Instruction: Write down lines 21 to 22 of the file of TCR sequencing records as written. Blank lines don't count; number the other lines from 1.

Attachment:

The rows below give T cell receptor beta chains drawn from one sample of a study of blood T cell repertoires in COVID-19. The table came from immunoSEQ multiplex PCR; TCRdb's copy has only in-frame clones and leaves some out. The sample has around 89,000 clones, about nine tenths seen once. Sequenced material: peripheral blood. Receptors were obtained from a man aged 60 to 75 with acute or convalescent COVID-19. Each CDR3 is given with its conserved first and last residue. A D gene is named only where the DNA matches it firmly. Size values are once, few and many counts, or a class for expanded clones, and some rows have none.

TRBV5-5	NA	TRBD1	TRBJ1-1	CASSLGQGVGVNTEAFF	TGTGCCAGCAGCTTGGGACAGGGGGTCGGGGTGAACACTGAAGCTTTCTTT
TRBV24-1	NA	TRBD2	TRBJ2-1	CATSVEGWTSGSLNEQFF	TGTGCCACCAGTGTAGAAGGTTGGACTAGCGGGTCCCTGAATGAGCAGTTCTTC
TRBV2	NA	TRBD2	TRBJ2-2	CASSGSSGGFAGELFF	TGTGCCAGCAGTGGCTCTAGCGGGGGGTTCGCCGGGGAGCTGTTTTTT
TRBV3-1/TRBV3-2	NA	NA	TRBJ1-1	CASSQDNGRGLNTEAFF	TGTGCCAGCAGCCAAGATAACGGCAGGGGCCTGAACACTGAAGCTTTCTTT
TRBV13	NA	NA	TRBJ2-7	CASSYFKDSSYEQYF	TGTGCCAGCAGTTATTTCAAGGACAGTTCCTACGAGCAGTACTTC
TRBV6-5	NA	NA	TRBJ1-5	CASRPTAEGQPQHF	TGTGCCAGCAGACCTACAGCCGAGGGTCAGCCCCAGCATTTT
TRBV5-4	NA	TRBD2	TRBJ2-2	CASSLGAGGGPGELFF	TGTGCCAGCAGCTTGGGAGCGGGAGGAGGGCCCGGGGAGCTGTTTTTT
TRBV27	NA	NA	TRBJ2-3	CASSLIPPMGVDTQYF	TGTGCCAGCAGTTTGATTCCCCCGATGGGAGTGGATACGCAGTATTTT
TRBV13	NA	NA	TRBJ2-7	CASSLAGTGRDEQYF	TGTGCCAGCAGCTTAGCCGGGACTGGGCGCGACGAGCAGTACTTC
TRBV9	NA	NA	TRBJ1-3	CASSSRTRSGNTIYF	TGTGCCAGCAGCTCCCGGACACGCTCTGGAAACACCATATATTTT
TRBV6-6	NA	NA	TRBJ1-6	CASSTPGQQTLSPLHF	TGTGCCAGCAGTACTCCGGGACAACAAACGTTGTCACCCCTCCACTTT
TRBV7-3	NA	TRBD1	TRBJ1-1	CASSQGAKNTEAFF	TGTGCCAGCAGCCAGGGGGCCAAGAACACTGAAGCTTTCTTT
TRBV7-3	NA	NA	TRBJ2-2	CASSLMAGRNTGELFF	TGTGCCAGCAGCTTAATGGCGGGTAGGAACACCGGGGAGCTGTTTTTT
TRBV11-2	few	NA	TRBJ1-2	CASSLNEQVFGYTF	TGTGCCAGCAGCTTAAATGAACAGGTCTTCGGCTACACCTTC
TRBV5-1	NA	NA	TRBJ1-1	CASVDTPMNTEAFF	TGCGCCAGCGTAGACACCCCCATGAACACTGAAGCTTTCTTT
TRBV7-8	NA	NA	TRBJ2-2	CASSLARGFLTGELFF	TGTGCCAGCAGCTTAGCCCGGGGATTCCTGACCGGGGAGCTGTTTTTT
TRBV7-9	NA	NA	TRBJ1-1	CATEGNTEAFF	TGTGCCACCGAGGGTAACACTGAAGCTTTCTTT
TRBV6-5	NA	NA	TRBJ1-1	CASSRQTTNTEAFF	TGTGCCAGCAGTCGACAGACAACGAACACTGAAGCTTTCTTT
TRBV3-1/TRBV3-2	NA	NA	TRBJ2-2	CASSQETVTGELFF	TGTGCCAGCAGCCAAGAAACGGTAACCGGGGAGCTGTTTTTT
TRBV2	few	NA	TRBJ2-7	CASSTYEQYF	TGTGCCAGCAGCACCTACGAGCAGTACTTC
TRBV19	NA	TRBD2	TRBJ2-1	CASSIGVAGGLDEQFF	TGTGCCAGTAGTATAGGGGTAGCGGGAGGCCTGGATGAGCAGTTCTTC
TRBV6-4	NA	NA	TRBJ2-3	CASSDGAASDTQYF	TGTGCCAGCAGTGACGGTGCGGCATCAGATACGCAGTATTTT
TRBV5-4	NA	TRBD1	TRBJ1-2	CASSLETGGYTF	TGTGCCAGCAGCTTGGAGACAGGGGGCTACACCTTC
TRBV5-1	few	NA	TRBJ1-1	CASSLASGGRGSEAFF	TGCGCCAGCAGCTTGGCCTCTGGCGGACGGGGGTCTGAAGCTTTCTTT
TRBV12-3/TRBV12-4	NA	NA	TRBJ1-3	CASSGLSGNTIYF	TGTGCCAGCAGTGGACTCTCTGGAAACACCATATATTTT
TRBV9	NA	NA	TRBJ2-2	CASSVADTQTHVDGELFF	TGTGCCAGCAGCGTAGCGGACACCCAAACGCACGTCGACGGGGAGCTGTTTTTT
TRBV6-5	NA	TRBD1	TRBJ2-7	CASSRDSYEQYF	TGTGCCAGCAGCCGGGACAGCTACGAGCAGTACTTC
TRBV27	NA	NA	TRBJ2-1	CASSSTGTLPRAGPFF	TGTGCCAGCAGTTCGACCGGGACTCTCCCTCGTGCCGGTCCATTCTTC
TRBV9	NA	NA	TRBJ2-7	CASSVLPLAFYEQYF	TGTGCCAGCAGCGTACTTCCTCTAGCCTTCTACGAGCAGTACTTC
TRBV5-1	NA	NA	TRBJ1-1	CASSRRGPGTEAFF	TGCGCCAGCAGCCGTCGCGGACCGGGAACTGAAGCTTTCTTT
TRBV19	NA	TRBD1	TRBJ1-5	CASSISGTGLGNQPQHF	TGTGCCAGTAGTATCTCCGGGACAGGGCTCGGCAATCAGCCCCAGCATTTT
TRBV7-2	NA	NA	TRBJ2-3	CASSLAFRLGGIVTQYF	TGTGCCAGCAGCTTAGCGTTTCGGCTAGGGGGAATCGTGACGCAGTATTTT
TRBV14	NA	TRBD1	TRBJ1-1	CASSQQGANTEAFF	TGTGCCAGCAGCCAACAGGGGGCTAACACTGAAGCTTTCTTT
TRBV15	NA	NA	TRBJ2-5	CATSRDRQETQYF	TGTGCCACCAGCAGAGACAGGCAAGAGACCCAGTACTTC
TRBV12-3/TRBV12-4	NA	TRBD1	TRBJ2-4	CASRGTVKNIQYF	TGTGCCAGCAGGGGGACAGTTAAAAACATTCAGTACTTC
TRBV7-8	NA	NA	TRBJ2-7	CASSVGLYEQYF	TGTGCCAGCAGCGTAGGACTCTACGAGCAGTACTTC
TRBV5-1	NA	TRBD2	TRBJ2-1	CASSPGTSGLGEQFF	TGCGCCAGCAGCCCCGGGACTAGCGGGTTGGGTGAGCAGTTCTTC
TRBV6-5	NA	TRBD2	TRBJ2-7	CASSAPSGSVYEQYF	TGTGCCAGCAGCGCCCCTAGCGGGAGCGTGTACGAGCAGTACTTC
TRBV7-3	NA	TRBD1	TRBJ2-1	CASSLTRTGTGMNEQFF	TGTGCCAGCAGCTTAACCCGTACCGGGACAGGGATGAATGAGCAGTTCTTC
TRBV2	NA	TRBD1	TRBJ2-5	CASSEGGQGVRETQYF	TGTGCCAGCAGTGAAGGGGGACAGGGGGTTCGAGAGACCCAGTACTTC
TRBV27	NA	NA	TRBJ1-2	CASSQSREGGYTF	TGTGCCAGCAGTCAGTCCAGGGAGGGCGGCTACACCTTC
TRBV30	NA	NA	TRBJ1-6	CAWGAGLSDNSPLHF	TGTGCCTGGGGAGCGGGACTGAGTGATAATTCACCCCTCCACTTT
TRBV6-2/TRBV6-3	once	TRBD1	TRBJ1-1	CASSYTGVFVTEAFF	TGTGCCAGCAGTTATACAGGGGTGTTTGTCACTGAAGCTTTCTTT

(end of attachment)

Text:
TRBV2	few	NA	TRBJ2-7	CASSTYEQYF	TGTGCCAGCAGCACCTACGAGCAGTACTTC
TRBV19	NA	TRBD2	TRBJ2-1	CASSIGVAGGLDEQFF	TGTGCCAGTAGTATAGGGGTAGCGGGAGGCCTGGATGAGCAGTTCTTC